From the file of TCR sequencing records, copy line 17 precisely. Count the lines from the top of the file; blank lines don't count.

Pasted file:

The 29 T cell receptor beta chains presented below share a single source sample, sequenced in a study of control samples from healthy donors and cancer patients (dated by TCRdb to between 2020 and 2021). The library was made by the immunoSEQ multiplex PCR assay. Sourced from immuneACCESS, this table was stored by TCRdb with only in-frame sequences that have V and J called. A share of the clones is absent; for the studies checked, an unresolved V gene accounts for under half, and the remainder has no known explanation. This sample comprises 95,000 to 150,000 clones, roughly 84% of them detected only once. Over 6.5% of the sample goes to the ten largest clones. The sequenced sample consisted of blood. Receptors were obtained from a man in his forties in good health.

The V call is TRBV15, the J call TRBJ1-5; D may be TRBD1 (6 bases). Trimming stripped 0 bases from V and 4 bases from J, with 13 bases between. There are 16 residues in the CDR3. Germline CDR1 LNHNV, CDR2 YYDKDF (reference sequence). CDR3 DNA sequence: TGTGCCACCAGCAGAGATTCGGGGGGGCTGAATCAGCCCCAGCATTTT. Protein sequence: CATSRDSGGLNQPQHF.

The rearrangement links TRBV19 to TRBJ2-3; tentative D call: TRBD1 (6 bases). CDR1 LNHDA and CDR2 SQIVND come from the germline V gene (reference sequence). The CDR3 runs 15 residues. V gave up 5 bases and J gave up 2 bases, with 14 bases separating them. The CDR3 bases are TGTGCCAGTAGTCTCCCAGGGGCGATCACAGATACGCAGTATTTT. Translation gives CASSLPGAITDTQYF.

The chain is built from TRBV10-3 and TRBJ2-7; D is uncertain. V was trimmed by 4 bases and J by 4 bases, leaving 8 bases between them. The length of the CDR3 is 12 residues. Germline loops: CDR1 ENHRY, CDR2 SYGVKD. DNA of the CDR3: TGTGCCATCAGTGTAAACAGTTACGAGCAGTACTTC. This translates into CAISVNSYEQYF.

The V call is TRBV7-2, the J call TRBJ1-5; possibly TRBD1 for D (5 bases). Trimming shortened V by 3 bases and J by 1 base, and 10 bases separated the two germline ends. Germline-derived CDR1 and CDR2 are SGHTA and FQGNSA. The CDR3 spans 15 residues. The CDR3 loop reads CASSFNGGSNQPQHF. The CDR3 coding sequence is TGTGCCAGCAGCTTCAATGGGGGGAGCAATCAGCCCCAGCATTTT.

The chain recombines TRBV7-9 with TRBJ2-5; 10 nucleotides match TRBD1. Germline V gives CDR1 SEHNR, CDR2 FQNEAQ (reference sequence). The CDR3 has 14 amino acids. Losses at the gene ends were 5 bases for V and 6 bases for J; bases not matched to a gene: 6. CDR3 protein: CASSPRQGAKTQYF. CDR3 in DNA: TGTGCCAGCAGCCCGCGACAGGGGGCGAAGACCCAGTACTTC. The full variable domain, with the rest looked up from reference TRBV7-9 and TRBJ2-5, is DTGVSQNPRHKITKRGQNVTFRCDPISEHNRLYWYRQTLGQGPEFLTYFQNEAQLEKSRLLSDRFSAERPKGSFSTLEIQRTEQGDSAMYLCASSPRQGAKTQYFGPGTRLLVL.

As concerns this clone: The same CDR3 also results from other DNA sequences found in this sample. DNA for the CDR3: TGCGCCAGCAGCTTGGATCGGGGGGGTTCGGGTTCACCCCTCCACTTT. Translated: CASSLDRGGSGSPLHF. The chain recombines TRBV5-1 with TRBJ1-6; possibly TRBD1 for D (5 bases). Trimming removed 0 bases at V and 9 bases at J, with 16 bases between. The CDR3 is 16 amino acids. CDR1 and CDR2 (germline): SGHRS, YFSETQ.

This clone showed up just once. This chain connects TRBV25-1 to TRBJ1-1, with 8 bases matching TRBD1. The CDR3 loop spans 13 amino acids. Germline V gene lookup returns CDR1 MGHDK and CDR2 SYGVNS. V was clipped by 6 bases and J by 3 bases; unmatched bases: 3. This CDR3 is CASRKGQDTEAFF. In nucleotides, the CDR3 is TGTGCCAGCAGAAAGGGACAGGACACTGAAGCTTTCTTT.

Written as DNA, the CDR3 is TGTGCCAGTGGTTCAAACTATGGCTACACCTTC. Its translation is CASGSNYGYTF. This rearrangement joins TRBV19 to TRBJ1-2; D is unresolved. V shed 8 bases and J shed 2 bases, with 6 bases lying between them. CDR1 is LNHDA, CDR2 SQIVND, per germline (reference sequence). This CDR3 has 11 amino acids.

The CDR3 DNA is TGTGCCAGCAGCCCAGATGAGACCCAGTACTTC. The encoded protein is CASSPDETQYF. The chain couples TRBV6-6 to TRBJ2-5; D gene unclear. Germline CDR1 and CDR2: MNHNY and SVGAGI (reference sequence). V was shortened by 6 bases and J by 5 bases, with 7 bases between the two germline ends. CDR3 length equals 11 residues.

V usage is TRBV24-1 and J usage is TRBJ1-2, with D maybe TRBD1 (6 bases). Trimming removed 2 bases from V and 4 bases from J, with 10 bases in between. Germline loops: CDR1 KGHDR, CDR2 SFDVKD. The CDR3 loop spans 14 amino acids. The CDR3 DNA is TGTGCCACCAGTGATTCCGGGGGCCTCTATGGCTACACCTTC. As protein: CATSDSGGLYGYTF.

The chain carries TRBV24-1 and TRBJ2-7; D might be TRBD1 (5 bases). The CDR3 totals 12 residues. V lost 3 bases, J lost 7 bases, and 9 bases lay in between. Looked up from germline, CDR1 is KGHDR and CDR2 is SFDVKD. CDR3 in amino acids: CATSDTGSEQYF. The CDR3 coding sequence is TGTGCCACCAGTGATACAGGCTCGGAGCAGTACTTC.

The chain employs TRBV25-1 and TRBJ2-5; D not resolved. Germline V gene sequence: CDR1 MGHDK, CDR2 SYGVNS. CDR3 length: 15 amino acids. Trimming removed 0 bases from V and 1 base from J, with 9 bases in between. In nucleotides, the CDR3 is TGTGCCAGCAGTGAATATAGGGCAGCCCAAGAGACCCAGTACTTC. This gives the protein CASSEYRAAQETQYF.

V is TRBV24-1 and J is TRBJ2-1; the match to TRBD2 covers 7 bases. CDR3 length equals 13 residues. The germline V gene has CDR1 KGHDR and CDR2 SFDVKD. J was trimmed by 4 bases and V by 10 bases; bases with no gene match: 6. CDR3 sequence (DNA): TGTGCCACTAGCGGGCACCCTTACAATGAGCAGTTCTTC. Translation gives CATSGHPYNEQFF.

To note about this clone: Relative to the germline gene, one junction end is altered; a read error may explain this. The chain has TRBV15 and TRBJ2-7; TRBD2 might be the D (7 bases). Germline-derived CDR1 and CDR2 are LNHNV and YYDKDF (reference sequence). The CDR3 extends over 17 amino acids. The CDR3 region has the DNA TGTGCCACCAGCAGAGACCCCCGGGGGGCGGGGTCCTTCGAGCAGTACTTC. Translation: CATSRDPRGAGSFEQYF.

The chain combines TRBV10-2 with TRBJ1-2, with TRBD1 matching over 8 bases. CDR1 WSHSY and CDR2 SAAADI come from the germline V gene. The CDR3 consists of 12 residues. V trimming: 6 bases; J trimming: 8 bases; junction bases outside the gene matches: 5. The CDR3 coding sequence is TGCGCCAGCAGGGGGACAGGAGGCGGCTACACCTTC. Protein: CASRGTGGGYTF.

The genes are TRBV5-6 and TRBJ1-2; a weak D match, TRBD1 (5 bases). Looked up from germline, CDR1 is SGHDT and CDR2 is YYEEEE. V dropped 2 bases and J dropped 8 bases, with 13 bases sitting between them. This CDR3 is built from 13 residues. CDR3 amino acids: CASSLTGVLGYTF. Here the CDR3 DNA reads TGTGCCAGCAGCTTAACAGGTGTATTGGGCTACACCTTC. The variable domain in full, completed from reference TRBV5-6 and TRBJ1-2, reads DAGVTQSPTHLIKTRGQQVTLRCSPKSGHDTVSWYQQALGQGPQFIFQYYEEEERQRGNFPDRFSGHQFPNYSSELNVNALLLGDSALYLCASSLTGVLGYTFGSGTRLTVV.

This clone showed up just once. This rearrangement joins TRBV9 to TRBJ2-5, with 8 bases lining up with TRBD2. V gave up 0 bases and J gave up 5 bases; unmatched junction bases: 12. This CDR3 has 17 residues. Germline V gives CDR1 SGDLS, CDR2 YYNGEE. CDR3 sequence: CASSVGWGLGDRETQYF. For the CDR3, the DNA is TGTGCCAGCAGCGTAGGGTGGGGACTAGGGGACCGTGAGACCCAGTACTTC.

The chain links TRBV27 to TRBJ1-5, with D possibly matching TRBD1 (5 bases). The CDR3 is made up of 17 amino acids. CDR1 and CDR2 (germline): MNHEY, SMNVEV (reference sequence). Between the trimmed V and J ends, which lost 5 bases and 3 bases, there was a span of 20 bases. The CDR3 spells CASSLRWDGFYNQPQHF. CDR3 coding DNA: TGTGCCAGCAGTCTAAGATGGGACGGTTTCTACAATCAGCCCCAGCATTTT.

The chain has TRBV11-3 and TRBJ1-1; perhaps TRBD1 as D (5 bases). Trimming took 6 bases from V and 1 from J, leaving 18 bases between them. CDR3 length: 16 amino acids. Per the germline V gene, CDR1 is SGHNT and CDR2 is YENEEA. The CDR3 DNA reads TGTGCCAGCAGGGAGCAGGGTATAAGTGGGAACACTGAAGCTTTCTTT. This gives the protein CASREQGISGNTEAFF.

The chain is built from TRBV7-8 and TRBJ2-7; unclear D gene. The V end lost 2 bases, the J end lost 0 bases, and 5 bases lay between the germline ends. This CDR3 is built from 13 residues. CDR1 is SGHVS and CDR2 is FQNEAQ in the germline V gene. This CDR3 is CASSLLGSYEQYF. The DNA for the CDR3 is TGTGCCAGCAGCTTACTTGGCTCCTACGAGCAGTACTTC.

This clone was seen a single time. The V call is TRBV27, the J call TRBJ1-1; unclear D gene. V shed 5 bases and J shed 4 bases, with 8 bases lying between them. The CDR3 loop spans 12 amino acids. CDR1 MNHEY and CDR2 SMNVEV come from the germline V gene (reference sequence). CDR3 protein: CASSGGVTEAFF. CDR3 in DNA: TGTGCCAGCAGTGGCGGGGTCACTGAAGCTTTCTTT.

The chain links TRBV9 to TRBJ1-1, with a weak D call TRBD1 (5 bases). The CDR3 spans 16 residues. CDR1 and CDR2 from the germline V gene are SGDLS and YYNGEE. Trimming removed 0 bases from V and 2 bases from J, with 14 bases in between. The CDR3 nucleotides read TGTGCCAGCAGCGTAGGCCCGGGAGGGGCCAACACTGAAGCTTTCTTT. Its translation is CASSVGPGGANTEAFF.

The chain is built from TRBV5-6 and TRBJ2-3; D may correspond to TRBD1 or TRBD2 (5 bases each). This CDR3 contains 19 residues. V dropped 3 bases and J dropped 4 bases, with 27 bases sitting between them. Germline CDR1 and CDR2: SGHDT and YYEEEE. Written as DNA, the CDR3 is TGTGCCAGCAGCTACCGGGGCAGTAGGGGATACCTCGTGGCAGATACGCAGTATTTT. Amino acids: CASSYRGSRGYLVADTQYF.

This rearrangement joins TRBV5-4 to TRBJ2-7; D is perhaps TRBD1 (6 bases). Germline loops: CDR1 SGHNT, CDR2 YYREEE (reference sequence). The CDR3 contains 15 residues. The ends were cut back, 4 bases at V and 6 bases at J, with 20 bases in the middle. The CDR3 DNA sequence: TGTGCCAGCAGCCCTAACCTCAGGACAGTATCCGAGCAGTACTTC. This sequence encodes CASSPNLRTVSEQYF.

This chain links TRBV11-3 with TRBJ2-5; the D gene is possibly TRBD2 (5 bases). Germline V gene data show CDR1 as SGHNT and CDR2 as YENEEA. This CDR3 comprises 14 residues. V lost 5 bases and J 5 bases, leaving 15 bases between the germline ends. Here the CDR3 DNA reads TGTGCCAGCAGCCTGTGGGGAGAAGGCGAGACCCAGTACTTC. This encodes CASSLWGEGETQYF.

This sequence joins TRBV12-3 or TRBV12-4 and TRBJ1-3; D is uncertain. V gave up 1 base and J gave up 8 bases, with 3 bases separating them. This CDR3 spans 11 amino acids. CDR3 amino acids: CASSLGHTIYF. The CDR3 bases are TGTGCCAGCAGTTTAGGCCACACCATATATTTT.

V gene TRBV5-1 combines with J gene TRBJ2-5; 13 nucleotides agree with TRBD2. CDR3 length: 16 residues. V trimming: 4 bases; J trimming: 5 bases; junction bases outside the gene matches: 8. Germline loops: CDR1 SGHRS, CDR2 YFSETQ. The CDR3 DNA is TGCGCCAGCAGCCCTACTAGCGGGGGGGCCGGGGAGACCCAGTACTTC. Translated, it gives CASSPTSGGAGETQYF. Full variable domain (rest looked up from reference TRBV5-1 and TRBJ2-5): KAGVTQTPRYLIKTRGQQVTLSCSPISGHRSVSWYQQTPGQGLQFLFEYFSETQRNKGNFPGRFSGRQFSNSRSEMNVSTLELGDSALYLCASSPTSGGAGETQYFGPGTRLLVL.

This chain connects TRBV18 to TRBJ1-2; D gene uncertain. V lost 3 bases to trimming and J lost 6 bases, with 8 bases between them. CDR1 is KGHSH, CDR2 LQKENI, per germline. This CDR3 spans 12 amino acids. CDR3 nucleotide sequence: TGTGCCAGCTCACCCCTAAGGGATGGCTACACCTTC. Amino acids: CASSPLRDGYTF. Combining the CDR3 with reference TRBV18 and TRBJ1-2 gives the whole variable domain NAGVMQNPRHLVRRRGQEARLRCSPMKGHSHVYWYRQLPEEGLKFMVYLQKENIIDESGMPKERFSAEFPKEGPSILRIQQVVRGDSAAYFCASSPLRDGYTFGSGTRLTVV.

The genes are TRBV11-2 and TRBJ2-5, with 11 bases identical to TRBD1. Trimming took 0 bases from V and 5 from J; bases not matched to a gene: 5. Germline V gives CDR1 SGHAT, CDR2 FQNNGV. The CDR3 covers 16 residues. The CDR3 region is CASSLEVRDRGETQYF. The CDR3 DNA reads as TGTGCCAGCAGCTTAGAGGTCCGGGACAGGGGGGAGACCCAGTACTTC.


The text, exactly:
The genes are TRBV5-6 and TRBJ1-2; a weak D match, TRBD1 (5 bases). Looked up from germline, CDR1 is SGHDT and CDR2 is YYEEEE. V dropped 2 bases and J dropped 8 bases, with 13 bases sitting between them. This CDR3 is built from 13 residues. CDR3 amino acids: CASSLTGVLGYTF. Here the CDR3 DNA reads TGTGCCAGCAGCTTAACAGGTGTATTGGGCTACACCTTC. The variable domain in full, completed from reference TRBV5-6 and TRBJ1-2, reads DAGVTQSPTHLIKTRGQQVTLRCSPKSGHDTVSWYQQALGQGPQFIFQYYEEEERQRGNFPDRFSGHQFPNYSSELNVNALLLGDSALYLCASSLTGVLGYTFGSGTRLTVV.